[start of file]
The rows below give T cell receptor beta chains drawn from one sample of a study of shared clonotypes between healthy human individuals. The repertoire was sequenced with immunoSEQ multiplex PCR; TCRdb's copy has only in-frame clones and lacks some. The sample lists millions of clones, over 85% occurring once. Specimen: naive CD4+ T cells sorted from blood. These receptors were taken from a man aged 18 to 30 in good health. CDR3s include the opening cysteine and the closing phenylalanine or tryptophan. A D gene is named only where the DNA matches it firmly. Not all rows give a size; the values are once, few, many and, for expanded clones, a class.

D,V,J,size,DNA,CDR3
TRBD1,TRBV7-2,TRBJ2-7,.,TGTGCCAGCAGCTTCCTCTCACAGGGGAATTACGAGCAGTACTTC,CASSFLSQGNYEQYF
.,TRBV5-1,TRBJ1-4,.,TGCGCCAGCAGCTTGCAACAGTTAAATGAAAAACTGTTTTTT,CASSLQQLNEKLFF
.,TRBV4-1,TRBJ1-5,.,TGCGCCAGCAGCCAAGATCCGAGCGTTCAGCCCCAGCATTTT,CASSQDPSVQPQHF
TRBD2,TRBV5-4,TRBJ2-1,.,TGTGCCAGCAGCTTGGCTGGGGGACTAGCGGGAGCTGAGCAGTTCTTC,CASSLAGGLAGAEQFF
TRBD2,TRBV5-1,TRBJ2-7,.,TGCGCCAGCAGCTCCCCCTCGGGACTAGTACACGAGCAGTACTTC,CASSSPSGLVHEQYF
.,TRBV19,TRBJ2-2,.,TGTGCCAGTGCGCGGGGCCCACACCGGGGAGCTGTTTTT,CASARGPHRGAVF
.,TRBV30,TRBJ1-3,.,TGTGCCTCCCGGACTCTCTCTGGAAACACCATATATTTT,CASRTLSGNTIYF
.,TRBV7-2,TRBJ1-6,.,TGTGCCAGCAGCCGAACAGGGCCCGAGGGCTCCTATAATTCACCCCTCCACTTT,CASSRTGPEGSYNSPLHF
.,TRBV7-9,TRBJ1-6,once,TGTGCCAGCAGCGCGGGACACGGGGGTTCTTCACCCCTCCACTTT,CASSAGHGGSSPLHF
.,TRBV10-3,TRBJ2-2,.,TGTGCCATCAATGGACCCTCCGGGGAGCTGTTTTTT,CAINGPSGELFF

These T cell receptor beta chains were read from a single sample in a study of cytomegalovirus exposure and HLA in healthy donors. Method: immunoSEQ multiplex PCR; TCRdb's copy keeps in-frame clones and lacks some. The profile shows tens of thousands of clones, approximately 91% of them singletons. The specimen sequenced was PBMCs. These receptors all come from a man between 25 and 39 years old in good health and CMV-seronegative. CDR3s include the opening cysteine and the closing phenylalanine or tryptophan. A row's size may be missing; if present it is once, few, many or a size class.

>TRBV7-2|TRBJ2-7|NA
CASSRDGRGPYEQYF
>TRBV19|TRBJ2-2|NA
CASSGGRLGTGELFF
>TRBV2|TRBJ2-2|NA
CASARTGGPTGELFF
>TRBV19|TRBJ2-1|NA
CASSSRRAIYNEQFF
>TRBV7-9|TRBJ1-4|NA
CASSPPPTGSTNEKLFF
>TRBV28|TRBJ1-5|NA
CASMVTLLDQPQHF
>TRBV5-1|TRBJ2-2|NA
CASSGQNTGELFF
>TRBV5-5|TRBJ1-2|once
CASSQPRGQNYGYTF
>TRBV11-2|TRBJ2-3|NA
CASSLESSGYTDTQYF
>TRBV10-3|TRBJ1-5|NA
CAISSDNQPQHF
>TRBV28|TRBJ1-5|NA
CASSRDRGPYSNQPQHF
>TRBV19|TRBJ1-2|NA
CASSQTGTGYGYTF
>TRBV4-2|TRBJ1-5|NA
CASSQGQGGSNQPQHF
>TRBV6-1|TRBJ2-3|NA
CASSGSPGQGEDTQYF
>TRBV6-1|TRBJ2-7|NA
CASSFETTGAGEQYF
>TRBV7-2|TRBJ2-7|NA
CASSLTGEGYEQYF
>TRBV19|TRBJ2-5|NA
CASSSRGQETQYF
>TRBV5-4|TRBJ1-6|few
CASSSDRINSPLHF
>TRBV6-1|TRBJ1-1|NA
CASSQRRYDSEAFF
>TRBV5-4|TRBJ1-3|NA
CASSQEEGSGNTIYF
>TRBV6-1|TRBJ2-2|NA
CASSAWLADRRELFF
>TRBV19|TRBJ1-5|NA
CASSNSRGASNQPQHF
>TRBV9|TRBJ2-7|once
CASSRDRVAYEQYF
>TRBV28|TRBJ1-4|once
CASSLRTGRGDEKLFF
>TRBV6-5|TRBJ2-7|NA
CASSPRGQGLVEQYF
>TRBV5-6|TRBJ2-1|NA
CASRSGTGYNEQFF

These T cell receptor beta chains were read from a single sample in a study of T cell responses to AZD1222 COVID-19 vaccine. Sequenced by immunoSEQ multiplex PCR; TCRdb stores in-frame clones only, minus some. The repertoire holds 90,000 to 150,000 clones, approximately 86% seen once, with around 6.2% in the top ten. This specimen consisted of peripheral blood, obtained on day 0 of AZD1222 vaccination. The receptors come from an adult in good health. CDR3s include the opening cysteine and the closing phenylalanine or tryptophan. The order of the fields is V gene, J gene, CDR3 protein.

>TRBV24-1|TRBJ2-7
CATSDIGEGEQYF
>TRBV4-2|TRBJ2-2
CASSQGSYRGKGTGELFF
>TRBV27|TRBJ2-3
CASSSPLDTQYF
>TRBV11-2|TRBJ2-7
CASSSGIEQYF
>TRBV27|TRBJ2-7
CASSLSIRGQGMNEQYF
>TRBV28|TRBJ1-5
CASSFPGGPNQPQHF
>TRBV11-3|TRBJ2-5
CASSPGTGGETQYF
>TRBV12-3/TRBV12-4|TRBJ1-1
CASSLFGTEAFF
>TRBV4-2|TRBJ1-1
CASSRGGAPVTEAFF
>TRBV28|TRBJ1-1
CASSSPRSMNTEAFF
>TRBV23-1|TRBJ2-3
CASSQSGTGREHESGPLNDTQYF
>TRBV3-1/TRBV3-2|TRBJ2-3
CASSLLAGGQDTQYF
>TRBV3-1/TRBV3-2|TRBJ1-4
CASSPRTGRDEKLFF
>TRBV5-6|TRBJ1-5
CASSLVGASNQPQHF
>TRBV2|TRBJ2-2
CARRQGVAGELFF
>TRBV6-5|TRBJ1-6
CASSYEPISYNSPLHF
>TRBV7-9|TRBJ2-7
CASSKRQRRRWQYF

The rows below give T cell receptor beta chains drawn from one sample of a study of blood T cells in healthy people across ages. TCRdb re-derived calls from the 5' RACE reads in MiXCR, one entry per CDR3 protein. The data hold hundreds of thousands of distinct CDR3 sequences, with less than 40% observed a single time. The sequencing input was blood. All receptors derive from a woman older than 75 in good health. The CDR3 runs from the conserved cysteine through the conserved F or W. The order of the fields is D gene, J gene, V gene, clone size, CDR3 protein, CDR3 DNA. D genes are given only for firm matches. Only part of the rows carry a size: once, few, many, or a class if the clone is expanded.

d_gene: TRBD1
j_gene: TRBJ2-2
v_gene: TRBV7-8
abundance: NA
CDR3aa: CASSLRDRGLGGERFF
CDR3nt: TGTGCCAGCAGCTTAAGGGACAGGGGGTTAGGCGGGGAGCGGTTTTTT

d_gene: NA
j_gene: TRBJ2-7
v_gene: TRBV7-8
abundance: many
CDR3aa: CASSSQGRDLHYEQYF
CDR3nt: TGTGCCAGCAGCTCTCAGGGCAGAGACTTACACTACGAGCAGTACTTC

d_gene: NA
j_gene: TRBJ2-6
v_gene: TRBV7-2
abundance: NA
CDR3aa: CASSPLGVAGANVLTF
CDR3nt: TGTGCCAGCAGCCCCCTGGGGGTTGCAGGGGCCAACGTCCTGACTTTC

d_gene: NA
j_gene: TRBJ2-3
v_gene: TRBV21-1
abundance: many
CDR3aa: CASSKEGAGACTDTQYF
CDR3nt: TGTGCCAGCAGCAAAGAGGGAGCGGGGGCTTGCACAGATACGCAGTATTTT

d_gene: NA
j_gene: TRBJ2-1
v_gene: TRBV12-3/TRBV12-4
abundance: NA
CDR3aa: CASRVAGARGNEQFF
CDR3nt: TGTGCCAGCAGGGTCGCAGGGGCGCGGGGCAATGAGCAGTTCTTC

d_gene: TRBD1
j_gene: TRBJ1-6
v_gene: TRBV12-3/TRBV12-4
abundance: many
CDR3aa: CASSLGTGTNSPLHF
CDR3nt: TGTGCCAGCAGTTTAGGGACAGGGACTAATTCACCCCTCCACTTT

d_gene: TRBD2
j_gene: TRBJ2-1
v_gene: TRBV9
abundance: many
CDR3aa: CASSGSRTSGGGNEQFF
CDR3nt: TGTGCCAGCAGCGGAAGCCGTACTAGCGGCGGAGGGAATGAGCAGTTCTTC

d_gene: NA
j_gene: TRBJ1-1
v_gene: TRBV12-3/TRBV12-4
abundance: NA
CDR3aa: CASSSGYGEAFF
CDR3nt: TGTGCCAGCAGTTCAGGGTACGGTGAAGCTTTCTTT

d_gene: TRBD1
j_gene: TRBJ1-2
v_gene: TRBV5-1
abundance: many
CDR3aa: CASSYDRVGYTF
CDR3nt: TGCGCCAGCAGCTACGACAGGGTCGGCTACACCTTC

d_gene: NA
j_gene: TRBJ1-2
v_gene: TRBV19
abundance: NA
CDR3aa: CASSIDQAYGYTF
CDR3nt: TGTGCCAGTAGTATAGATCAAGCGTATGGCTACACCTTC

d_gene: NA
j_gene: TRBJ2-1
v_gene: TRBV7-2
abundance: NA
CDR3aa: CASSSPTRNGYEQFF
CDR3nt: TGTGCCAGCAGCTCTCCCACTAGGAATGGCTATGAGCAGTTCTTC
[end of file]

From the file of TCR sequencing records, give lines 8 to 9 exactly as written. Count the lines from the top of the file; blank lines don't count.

.,TRBV19,TRBJ2-2,.,TGTGCCAGTGCGCGGGGCCCACACCGGGGAGCTGTTTTT,CASARGPHRGAVF
.,TRBV30,TRBJ1-3,.,TGTGCCTCCCGGACTCTCTCTGGAAACACCATATATTTT,CASRTLSGNTIYF